- Don't overlook "the remaining adults brought 2 children EACH." So, it's children per adult regardless; singles or couples.(5 votes)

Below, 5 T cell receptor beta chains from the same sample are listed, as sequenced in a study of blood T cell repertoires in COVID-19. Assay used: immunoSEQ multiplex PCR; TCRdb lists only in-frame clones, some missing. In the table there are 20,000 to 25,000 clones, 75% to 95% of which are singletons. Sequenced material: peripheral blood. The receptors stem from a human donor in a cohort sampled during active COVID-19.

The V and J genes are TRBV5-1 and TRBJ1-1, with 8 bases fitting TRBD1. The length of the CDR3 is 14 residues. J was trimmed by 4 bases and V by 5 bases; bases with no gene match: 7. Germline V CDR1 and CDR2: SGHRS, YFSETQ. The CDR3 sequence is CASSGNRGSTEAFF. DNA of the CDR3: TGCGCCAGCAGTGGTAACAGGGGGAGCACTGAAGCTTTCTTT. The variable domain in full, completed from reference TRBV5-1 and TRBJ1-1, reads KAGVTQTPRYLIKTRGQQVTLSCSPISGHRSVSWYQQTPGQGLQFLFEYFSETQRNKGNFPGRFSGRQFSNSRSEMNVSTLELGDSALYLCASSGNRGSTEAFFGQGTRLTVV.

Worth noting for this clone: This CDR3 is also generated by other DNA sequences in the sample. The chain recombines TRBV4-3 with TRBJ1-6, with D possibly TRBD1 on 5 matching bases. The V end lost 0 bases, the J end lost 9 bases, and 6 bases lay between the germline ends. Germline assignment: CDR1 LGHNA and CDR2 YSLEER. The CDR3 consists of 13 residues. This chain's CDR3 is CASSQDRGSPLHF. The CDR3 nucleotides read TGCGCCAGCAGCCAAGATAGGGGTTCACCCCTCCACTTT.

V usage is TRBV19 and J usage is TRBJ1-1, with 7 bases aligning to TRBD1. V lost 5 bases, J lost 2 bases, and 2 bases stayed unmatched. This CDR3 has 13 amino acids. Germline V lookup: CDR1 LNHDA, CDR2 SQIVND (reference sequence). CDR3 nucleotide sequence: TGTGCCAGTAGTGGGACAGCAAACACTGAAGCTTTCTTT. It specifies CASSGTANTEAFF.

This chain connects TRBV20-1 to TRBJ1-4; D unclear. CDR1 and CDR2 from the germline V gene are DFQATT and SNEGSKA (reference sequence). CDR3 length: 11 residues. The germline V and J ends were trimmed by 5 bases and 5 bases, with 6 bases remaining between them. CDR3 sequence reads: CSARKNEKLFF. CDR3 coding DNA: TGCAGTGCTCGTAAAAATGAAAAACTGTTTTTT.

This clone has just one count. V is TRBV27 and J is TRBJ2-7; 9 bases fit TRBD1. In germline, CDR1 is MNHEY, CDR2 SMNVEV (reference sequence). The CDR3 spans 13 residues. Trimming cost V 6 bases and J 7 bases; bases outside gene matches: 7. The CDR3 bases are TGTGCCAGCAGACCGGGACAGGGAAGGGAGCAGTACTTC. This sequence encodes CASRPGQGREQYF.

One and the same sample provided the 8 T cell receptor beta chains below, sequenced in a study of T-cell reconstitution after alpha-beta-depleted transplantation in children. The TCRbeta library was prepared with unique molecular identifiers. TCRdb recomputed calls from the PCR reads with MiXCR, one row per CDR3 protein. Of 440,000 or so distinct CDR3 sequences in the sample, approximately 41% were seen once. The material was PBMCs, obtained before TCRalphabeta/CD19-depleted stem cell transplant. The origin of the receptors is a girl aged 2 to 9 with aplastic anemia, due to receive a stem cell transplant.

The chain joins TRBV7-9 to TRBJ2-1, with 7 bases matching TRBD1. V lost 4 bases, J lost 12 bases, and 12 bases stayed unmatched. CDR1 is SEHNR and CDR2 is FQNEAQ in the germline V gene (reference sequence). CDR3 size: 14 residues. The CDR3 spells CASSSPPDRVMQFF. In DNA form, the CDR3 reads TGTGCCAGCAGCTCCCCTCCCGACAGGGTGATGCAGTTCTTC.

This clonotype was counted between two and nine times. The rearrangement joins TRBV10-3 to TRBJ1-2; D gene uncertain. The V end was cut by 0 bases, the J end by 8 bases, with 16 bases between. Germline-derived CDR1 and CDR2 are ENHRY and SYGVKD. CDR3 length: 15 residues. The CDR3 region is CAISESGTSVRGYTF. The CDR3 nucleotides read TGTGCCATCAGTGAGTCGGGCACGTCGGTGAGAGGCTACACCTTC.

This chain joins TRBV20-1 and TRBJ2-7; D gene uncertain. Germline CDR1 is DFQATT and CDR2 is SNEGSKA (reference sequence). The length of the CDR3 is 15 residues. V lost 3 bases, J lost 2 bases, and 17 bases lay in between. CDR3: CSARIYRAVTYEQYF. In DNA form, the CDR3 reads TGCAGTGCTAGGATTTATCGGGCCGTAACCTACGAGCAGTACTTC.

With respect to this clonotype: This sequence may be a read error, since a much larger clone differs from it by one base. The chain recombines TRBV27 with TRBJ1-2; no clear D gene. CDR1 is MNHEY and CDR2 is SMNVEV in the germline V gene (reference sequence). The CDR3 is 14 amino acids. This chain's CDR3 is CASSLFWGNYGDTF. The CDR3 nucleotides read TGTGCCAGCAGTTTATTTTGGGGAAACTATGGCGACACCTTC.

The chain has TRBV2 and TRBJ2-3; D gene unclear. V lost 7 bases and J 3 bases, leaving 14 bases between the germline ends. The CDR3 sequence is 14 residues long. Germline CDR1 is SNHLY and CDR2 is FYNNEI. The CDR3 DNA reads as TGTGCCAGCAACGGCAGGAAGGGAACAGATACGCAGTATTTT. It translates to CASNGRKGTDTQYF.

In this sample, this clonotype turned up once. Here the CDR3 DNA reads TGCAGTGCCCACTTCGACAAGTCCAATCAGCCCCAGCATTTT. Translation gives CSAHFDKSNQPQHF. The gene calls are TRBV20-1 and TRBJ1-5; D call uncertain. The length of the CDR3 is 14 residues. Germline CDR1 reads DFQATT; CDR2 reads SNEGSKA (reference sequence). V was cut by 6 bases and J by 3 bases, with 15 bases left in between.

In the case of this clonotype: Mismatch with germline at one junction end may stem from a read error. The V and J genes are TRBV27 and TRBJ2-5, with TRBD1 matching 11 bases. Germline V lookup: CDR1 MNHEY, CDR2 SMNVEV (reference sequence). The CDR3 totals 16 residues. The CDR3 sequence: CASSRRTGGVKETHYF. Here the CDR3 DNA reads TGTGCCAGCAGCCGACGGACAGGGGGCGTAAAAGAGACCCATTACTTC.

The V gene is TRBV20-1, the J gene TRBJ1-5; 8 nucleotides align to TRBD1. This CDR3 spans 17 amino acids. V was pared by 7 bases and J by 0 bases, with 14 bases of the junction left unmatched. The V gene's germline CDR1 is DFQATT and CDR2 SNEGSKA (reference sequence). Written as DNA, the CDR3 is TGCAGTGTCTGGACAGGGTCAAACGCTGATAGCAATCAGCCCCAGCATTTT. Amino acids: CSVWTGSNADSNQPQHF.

- [Instructor] Tickets for a play were $2 for each child and $4 for each adult. At one showing of the play, one adult brought four children and the remaining adults brought two children each. The total ticket sales from the children and adults was $60. How many children and adults attended the play? Alright, this is an interesting one. Okay, so let's just think about how much we've spent at the play and we know it has to add up to $60. Let's think about it in terms of the children and the adults and their admissions. So you have this one adult right over here that brought four children. So how much is that adult, how much is this family? Let's just assume it's a family. How much are they going to spend? Well, that one adult is going to spend $4 for their own ticket and then four children at $2 each. So plus four children times $2 per child, this is going to be $8 for the children's tickets plus $4 on theirs. They're going to spend $12. So that adult is going to spend $12. And then there's some remaining number of adults that brought two children. So let's just say r is I could say the remaining number of adults or the number of adults with two children. Adults with two children, that's r. So each of these adults with two children, how much are they going to spend? Well, they're each going to spend $4 on their own ticket for the adult and then they're gonna have two children at $2 each, so they're gonna spend $4 on the children's tickets. So they're gonna spend $8 in total. So each of these adults with two children is gonna spend $8 at the play and there's r of them. So they're going to spend $8 for each of these adults with two children and there are r of them. So this is the total amount of ticket sales from the adults with two children. And we add that to the ticket sales from this one adult with the four children and they're gonna have to add up to $60. So this is gonna have to add up to $60. Let's see, we can subtract 12 from both sides and so on the left, we'll be left with 8r is equal to 60 minus 12 is 48. Divide both sides by eight and you get r is equal to six. So we wanna be very careful, you might say, okay there was six adults these are just the adults with two children. There's six adults with two children, but there's another adult. There's another adult who brought four children. So there's a total of seven adults, seven adults total. Pardon my handwriting. Seven adults total. So we could just look at these choices, only one of these choices have seven adults. And we could verify that this would also amount to 16 children because this person up here, in magenta, they would bring four children, so you would have four children plus six adults brought two children, so six adults bringing two children each, that would amount to 12 children. And that indeed, that indeed does add up to be 16. And if you're under time pressure, you can see there is only one choice that has seven adults, so you could just pick that one.